This section covers all aspects of pricing products and services, from determining standard prices to offering sales, discounts, and freemium products.
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In almost every two-sided market, one side is harder to acquire than the other. The most common way to attract the hard side is the ladies’ night strategy: reduce prices for the hard side, even to zero (e.g. Adobe Flash & PDF for end-users), or below zero (e.g. party promotors paying celebrities to attend).
Enterprise-focused VC’s sometimes refer to products priced between (roughly) $5k and $100K as falling in the “valley of death.” Above $100K, you might be able to make a profit given the cost of sales. Below $5k you might be able to market your product, hence have a very low cost of sales. In between, you need to do sales but it’s hard to do it profitably.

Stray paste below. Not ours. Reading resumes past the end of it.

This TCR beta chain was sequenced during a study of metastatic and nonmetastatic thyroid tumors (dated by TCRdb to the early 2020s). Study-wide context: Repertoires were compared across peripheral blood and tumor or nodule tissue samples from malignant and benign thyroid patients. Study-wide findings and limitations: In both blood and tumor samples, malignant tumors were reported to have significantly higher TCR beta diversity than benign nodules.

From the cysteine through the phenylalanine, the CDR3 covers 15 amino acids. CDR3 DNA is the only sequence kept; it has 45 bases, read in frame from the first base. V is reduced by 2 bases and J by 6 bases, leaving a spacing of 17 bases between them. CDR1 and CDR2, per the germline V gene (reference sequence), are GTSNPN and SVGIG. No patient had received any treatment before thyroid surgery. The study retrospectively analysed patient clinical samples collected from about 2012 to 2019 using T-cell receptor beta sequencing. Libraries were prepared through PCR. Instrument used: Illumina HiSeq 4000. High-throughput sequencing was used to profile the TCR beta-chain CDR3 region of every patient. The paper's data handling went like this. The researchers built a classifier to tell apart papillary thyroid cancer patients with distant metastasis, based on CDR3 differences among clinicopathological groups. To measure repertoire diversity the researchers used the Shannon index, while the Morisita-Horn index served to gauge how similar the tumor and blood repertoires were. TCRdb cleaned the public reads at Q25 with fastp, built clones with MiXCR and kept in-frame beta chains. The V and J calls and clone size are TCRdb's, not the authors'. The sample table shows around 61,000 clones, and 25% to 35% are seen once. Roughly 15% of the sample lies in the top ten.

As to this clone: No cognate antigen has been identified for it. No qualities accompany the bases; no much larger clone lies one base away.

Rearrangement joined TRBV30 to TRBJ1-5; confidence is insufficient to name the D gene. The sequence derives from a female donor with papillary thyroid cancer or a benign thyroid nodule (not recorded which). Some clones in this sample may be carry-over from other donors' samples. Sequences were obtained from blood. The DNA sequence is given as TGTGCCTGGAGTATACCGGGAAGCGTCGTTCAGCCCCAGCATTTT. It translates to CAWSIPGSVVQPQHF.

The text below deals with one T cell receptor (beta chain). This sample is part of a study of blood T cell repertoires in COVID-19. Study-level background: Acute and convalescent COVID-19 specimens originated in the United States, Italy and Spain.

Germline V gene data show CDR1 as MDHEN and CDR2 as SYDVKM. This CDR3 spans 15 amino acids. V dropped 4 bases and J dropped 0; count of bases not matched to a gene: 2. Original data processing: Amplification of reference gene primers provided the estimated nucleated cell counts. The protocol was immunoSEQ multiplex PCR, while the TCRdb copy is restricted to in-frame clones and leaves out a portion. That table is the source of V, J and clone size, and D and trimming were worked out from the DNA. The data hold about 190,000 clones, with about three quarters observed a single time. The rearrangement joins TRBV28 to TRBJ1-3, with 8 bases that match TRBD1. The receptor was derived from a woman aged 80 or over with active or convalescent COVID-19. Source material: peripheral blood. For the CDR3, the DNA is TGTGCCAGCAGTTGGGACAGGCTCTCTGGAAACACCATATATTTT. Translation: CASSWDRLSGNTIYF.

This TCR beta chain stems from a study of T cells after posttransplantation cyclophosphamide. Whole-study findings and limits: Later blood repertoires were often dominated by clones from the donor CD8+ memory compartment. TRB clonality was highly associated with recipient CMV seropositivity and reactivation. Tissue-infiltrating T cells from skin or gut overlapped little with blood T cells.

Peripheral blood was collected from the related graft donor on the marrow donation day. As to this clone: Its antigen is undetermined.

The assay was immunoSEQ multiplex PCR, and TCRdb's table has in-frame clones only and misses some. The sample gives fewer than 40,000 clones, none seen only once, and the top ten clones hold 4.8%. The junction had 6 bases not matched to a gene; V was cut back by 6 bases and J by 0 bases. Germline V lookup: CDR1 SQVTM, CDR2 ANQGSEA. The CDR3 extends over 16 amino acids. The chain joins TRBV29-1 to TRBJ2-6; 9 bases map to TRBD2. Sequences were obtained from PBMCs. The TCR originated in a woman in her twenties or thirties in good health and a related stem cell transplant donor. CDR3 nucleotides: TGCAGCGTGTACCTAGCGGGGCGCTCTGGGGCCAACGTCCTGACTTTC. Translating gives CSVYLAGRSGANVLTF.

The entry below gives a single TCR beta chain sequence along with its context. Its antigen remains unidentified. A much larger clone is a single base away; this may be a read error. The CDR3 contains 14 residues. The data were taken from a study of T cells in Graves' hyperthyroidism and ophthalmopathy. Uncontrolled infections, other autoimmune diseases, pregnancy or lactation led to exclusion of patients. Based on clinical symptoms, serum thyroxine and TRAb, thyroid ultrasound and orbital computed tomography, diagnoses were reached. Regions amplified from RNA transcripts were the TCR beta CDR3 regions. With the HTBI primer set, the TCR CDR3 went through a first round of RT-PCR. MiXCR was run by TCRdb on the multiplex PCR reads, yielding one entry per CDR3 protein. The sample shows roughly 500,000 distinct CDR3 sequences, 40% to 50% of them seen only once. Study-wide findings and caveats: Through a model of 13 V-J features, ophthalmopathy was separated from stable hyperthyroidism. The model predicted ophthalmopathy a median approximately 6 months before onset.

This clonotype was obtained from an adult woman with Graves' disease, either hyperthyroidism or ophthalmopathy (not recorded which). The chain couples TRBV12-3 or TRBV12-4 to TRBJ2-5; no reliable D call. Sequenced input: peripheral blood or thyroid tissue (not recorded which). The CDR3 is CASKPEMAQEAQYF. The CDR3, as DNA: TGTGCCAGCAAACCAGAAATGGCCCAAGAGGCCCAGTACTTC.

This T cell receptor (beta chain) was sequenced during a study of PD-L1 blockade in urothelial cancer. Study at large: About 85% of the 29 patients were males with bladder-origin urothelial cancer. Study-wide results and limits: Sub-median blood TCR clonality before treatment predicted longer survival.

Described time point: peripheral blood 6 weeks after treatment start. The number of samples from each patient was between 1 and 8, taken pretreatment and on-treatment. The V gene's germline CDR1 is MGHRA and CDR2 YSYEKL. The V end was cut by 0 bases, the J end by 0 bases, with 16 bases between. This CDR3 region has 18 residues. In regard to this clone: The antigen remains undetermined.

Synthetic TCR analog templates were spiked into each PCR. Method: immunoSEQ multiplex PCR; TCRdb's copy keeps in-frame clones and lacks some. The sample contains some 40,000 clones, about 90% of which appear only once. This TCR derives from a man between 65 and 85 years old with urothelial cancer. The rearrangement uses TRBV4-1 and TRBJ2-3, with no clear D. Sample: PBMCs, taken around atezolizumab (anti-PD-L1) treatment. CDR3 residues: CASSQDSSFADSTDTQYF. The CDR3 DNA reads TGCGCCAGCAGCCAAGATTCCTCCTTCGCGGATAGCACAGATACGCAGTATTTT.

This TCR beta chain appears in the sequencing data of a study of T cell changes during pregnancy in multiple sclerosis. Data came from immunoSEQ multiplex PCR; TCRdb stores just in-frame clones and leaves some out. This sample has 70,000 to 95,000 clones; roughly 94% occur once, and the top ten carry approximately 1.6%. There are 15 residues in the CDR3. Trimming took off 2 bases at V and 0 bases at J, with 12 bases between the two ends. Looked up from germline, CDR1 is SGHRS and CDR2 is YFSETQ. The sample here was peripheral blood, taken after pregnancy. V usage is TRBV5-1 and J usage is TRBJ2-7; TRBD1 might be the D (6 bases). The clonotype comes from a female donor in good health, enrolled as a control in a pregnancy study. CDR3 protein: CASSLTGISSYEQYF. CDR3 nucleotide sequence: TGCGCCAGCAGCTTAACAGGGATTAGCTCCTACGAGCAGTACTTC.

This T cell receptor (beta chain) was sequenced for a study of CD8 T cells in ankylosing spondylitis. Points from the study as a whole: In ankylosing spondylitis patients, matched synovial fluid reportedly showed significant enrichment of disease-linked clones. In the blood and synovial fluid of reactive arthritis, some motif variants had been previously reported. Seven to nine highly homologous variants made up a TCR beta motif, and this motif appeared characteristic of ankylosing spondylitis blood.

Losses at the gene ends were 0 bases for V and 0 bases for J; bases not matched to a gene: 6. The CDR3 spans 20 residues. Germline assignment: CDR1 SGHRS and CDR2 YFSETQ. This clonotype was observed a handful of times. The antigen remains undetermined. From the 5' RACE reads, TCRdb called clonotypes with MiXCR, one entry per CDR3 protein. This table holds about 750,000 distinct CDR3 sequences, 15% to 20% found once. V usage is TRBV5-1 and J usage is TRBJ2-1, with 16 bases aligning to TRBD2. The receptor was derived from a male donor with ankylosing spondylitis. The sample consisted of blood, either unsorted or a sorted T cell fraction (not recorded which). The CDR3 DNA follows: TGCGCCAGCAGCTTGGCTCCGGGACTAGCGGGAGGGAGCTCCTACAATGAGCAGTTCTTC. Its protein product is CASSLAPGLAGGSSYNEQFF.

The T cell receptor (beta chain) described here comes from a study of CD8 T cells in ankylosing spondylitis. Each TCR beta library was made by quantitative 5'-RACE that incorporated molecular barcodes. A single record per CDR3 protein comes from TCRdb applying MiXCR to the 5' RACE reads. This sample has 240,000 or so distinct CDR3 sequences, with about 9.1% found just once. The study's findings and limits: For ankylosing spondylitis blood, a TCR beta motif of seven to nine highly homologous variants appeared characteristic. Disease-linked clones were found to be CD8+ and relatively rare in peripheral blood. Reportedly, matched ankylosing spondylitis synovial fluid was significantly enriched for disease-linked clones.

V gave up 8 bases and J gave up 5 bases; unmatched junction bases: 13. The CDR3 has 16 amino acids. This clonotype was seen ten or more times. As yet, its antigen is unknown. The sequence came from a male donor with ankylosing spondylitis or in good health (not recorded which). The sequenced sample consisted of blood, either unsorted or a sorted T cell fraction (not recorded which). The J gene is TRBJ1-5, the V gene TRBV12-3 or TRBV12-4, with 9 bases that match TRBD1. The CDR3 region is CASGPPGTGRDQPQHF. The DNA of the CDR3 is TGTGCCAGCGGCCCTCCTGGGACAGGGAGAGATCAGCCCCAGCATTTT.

The ideal division allows the free product to be an independently useful, non-annoying, non-expiring standalone product, while still leaving room for the paid version to offer sufficient additional value that some acceptable percentage of your users will upgrade.